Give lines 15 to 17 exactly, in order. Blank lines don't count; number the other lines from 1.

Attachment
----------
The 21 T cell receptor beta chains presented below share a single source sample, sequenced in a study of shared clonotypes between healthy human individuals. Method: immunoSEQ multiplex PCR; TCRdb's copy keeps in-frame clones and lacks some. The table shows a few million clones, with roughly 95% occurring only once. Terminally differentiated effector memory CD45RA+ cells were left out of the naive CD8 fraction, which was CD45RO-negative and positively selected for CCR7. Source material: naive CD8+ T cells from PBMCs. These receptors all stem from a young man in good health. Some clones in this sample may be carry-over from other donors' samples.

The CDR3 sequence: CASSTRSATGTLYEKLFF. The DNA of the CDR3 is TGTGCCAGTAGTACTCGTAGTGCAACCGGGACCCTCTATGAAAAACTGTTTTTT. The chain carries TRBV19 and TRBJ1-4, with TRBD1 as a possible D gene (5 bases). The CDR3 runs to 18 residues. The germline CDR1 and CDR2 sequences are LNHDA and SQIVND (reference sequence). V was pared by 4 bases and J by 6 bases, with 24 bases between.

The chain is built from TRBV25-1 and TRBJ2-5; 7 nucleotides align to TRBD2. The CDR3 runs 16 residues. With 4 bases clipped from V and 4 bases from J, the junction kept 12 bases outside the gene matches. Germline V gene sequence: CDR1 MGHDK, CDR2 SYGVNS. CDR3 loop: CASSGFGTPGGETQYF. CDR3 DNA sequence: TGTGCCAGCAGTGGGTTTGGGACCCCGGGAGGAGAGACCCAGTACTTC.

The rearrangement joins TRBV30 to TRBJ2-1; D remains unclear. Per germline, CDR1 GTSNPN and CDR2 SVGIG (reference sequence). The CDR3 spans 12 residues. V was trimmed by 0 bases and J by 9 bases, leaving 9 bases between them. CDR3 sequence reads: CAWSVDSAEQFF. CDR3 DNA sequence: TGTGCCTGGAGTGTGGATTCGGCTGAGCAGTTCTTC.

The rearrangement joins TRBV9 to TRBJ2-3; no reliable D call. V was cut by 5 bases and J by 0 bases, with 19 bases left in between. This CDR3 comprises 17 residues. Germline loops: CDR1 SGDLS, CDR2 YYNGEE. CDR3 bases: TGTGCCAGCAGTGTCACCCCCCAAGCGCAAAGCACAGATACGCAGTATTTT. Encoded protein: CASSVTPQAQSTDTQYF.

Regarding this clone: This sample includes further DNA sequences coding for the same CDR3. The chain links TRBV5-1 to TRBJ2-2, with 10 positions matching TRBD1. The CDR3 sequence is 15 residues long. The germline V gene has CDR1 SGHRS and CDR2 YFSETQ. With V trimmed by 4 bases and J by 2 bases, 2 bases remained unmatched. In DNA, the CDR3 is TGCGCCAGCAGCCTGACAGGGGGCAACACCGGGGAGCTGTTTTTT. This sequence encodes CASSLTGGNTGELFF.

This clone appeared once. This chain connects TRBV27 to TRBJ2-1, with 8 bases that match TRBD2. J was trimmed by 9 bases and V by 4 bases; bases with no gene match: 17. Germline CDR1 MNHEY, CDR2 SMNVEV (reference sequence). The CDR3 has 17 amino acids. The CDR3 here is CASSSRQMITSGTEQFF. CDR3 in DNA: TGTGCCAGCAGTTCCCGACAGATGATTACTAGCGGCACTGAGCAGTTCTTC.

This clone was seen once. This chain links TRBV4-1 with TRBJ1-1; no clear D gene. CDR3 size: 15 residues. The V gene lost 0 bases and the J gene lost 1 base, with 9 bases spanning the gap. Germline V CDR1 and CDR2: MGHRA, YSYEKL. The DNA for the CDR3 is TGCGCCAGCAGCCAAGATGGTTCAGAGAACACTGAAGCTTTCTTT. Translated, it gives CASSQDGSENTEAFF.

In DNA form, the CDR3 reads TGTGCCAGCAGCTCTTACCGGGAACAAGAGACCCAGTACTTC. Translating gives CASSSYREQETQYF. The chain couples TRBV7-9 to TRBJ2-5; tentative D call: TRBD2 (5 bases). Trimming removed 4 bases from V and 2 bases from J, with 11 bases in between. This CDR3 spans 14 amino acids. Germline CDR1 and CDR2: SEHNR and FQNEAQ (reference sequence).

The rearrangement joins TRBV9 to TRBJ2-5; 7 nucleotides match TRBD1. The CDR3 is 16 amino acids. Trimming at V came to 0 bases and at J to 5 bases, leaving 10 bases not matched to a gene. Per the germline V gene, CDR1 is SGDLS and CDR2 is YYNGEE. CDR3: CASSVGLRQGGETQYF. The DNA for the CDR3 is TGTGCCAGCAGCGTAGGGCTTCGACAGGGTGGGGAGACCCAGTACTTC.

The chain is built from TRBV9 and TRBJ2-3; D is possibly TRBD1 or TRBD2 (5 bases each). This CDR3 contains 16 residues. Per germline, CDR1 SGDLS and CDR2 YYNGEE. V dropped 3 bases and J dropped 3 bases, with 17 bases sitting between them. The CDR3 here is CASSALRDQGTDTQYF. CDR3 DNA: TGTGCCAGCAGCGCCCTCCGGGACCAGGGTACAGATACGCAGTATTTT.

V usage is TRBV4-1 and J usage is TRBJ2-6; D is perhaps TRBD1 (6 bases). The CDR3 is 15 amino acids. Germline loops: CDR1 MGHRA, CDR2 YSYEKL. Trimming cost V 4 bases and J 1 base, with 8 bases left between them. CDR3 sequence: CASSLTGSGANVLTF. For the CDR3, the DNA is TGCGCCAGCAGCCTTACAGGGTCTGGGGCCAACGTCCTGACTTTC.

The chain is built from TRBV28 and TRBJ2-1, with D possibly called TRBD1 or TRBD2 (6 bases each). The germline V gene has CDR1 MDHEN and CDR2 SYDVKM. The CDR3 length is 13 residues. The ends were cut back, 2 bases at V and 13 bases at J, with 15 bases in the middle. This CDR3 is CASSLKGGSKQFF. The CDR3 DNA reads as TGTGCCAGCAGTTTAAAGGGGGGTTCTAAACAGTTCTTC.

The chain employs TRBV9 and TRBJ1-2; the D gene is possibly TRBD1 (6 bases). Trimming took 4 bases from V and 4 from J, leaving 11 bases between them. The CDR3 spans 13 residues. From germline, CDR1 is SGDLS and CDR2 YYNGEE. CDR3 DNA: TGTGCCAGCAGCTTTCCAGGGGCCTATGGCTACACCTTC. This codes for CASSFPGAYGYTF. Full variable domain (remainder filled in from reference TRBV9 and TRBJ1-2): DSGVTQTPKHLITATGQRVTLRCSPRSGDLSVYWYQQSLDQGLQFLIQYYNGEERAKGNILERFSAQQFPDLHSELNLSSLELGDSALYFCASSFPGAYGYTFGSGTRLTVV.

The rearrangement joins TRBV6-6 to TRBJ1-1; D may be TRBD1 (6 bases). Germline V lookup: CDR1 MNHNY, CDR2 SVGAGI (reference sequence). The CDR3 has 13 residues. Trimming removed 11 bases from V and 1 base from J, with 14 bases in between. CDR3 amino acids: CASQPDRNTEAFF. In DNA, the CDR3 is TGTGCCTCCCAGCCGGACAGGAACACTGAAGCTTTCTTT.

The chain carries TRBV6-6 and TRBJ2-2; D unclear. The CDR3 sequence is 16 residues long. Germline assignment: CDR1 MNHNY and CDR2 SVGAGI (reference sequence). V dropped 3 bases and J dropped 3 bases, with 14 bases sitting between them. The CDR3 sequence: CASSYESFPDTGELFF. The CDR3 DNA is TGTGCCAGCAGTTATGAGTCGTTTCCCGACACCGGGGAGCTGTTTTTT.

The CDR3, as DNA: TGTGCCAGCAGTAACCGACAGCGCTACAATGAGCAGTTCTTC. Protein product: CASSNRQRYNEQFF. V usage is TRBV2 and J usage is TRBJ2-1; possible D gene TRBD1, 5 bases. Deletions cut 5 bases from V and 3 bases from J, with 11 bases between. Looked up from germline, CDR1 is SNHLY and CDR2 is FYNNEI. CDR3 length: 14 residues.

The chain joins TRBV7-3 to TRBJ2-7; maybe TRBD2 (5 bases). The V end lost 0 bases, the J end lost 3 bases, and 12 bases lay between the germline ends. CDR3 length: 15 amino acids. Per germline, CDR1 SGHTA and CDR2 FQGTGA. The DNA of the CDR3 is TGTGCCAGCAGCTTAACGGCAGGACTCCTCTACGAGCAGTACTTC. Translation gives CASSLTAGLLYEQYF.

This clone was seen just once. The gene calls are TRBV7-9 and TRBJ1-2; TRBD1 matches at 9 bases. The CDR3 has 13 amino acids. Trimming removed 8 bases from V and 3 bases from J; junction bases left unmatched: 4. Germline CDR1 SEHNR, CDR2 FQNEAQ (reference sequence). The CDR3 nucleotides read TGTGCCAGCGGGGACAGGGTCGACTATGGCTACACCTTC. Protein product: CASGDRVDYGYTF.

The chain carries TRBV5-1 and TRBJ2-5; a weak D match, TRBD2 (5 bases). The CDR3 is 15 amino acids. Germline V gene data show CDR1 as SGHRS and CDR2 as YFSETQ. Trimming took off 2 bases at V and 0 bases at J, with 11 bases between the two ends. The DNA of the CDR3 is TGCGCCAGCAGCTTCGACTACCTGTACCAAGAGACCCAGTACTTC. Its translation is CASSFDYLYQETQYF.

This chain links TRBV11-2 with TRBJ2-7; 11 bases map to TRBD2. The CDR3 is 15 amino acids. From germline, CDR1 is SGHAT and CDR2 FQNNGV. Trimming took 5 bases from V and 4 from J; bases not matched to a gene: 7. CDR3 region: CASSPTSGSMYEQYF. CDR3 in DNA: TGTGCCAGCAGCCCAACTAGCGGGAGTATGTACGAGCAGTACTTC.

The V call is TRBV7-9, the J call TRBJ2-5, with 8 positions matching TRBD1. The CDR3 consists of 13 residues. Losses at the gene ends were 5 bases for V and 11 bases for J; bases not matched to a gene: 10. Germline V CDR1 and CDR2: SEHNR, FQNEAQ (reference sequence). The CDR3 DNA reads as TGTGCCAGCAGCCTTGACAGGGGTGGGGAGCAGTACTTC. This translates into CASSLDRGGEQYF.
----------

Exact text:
The rearrangement joins TRBV6-6 to TRBJ1-1; D may be TRBD1 (6 bases). Germline V lookup: CDR1 MNHNY, CDR2 SVGAGI (reference sequence). The CDR3 has 13 residues. Trimming removed 11 bases from V and 1 base from J, with 14 bases in between. CDR3 amino acids: CASQPDRNTEAFF. In DNA, the CDR3 is TGTGCCTCCCAGCCGGACAGGAACACTGAAGCTTTCTTT.

The chain carries TRBV6-6 and TRBJ2-2; D unclear. The CDR3 sequence is 16 residues long. Germline assignment: CDR1 MNHNY and CDR2 SVGAGI (reference sequence). V dropped 3 bases and J dropped 3 bases, with 14 bases sitting between them. The CDR3 sequence: CASSYESFPDTGELFF. The CDR3 DNA is TGTGCCAGCAGTTATGAGTCGTTTCCCGACACCGGGGAGCTGTTTTTT.

The CDR3, as DNA: TGTGCCAGCAGTAACCGACAGCGCTACAATGAGCAGTTCTTC. Protein product: CASSNRQRYNEQFF. V usage is TRBV2 and J usage is TRBJ2-1; possible D gene TRBD1, 5 bases. Deletions cut 5 bases from V and 3 bases from J, with 11 bases between. Looked up from germline, CDR1 is SNHLY and CDR2 is FYNNEI. CDR3 length: 14 residues.